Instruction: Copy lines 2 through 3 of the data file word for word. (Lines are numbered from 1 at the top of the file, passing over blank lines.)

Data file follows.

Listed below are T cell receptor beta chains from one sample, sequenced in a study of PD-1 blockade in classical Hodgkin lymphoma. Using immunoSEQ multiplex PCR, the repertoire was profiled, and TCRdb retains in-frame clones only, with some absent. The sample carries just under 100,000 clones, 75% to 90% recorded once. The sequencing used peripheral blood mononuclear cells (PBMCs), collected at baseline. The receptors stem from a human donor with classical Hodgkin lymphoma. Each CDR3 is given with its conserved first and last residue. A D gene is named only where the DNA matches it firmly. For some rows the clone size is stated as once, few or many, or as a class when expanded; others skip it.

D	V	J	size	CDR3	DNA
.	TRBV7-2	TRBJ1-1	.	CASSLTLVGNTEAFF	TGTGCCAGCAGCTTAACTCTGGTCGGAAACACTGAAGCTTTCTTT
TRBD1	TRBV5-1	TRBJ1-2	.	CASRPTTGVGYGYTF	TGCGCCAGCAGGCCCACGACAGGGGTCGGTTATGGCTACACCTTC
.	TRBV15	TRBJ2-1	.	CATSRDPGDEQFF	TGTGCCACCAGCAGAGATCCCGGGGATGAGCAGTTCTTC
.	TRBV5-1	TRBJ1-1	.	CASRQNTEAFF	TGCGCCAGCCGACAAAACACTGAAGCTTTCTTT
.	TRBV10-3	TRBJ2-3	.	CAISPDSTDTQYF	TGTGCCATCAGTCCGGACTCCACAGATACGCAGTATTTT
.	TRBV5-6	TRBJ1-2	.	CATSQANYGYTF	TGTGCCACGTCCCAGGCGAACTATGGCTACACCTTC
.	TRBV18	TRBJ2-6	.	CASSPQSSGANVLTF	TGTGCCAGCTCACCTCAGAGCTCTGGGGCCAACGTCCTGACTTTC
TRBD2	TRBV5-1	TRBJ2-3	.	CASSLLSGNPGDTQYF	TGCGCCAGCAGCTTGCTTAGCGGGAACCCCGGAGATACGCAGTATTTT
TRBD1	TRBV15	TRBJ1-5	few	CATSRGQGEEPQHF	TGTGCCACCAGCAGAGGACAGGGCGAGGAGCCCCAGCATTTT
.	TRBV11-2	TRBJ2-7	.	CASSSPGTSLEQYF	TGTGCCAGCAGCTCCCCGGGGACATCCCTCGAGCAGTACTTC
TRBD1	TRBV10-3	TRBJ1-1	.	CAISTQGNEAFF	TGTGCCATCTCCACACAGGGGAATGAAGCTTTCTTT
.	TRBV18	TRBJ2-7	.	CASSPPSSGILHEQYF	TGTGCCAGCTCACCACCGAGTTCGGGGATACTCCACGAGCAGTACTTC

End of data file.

D	V	J	size	CDR3	DNA
.	TRBV7-2	TRBJ1-1	.	CASSLTLVGNTEAFF	TGTGCCAGCAGCTTAACTCTGGTCGGAAACACTGAAGCTTTCTTT